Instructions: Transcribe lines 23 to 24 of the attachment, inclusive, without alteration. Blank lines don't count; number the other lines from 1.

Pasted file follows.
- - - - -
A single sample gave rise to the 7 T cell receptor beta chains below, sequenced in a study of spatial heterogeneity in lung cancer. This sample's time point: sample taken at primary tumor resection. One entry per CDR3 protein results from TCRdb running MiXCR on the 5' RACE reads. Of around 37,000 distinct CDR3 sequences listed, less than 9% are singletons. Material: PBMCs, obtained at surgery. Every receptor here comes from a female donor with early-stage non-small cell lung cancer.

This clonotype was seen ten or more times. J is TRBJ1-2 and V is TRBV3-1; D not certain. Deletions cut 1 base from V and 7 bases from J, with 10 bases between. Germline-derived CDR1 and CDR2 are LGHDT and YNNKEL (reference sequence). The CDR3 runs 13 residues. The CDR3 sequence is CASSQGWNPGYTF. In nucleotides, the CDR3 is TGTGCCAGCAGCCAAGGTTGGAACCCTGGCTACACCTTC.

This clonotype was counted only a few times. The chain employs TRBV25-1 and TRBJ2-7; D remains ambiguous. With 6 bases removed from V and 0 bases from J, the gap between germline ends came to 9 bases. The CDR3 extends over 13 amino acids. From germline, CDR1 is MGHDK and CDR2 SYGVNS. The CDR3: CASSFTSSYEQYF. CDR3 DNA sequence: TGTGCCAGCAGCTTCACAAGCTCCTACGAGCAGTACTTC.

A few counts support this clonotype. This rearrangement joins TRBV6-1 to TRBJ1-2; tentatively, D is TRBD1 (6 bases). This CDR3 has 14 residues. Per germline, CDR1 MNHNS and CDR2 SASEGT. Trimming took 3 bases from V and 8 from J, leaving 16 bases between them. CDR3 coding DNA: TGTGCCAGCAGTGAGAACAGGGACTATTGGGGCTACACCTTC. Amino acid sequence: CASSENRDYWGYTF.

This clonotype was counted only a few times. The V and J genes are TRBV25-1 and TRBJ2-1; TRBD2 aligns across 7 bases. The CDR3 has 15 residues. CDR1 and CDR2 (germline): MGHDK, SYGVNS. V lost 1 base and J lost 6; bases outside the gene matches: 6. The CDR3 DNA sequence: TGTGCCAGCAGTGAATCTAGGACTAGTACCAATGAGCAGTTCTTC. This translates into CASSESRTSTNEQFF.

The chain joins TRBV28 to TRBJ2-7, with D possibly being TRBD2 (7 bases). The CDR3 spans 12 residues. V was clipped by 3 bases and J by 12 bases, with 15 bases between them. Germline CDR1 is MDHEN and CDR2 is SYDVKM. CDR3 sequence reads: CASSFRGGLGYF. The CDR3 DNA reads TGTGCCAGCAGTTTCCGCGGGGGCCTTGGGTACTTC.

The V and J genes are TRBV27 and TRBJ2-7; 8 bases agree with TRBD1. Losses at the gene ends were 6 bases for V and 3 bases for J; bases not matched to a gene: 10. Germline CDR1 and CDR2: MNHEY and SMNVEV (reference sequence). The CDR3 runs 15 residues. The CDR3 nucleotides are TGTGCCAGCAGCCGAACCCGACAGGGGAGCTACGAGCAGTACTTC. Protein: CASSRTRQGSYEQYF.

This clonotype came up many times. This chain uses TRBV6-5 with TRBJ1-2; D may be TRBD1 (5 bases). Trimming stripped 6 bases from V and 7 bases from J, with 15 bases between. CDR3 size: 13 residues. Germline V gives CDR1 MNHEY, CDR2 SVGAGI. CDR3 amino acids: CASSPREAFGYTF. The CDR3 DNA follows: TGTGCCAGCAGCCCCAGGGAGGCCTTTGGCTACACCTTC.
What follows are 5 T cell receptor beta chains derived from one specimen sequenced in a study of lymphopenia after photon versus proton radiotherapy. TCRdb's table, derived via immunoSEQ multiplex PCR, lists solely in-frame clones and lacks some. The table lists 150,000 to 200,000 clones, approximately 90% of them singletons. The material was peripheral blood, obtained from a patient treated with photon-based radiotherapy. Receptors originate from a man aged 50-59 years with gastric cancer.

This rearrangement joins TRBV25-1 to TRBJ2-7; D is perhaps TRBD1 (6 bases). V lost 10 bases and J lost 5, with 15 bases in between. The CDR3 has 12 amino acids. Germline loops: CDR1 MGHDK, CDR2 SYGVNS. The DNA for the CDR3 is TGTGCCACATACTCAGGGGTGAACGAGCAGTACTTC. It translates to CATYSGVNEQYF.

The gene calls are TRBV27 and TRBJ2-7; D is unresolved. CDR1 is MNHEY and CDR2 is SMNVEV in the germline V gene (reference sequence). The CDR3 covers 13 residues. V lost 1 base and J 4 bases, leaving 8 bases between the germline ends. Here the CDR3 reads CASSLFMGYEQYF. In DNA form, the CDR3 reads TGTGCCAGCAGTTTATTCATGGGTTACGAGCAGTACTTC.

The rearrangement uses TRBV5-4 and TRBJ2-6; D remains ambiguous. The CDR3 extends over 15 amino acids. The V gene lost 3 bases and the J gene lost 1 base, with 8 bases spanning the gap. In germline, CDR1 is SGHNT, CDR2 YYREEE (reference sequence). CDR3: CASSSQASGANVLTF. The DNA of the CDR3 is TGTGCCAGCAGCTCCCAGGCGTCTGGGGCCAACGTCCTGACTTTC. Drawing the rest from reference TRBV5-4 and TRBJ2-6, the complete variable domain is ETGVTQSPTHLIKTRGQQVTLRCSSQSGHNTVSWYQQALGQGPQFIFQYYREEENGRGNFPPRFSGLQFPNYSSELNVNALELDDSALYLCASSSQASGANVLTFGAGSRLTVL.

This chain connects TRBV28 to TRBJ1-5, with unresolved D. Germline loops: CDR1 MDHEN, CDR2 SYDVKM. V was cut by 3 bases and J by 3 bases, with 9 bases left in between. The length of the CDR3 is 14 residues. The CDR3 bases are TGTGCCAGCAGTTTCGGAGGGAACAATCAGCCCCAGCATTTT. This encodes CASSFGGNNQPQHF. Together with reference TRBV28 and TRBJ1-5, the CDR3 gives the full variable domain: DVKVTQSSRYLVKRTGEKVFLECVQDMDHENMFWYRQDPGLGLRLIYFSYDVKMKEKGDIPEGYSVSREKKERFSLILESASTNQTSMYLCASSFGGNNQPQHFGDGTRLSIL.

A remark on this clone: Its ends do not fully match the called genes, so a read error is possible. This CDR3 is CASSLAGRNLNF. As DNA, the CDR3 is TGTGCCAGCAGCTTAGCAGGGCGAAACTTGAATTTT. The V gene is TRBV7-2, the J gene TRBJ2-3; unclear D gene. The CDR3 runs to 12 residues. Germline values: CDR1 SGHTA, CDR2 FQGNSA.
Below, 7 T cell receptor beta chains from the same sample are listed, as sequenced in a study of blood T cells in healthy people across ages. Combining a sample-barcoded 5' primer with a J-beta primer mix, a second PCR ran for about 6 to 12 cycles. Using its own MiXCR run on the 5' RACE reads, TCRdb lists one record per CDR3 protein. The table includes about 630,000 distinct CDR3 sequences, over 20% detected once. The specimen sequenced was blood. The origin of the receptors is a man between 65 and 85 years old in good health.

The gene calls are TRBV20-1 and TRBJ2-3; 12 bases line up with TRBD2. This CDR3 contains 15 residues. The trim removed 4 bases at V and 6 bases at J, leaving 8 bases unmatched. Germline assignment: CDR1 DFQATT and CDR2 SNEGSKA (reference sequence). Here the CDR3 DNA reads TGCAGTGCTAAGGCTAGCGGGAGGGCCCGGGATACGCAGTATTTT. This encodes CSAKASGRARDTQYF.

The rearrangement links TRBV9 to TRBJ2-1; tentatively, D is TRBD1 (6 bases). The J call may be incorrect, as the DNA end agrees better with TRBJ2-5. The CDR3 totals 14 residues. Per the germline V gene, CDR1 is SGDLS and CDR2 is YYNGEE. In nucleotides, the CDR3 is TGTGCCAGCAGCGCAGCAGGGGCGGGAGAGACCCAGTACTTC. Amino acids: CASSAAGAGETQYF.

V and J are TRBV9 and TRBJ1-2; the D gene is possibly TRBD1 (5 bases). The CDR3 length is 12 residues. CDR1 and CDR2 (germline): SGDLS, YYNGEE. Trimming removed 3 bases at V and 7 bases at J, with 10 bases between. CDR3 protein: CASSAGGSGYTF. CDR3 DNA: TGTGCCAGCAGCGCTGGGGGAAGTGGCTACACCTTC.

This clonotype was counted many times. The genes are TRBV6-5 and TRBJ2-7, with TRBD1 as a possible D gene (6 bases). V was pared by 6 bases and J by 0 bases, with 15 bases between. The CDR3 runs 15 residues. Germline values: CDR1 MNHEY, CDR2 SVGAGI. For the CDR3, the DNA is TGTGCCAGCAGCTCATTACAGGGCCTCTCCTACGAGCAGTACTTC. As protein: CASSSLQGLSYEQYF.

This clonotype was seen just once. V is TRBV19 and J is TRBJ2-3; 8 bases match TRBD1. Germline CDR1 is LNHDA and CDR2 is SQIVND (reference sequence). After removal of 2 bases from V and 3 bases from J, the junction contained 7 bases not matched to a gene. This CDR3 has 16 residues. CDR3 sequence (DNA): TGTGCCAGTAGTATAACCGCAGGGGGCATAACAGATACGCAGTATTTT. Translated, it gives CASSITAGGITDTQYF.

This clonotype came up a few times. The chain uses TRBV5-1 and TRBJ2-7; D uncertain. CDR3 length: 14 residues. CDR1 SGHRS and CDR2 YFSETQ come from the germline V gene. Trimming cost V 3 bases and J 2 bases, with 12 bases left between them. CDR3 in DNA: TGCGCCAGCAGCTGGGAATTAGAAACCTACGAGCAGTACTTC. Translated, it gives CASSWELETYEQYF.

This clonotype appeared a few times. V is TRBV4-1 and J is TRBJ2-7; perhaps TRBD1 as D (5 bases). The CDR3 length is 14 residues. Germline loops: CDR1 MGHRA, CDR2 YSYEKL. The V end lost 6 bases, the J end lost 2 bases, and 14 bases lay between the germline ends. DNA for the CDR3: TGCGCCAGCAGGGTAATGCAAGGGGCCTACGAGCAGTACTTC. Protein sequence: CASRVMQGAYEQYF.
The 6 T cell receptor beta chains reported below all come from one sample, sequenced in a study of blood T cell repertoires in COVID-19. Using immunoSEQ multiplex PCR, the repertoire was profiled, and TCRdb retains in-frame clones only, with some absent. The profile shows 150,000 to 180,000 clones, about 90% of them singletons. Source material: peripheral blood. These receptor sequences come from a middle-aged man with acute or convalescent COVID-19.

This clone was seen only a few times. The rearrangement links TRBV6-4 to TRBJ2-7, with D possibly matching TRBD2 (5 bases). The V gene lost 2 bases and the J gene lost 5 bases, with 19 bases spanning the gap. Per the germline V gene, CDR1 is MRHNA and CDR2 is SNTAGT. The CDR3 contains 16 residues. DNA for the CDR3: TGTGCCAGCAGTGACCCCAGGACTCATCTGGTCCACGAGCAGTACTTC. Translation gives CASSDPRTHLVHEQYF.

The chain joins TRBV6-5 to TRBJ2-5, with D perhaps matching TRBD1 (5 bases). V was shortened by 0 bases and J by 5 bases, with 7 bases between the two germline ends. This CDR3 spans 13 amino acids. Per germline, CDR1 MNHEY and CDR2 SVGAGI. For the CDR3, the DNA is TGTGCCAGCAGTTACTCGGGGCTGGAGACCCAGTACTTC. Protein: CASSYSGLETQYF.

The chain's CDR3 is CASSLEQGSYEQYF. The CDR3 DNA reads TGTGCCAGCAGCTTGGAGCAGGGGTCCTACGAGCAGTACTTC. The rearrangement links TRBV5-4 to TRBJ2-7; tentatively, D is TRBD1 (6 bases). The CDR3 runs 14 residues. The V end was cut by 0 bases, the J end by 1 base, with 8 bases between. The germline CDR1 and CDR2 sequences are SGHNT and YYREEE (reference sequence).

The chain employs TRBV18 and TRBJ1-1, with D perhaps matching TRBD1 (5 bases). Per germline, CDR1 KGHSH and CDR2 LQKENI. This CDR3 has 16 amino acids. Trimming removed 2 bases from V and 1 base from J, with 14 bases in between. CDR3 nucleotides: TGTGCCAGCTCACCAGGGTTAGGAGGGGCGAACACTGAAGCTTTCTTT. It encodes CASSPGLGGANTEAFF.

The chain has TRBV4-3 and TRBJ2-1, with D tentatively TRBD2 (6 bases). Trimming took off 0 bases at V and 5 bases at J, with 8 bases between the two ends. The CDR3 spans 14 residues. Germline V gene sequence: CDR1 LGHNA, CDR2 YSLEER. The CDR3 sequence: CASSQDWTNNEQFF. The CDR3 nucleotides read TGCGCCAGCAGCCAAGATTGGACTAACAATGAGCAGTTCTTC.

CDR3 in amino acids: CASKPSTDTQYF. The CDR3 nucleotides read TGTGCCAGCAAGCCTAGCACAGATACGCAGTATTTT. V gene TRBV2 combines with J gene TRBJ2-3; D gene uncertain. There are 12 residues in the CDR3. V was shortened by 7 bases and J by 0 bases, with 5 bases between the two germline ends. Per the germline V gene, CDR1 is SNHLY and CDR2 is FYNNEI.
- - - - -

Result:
The 6 T cell receptor beta chains reported below all come from one sample, sequenced in a study of blood T cell repertoires in COVID-19. Using immunoSEQ multiplex PCR, the repertoire was profiled, and TCRdb retains in-frame clones only, with some absent. The profile shows 150,000 to 180,000 clones, about 90% of them singletons. Source material: peripheral blood. These receptor sequences come from a middle-aged man with acute or convalescent COVID-19.

This clone was seen only a few times. The rearrangement links TRBV6-4 to TRBJ2-7, with D possibly matching TRBD2 (5 bases). The V gene lost 2 bases and the J gene lost 5 bases, with 19 bases spanning the gap. Per the germline V gene, CDR1 is MRHNA and CDR2 is SNTAGT. The CDR3 contains 16 residues. DNA for the CDR3: TGTGCCAGCAGTGACCCCAGGACTCATCTGGTCCACGAGCAGTACTTC. Translation gives CASSDPRTHLVHEQYF.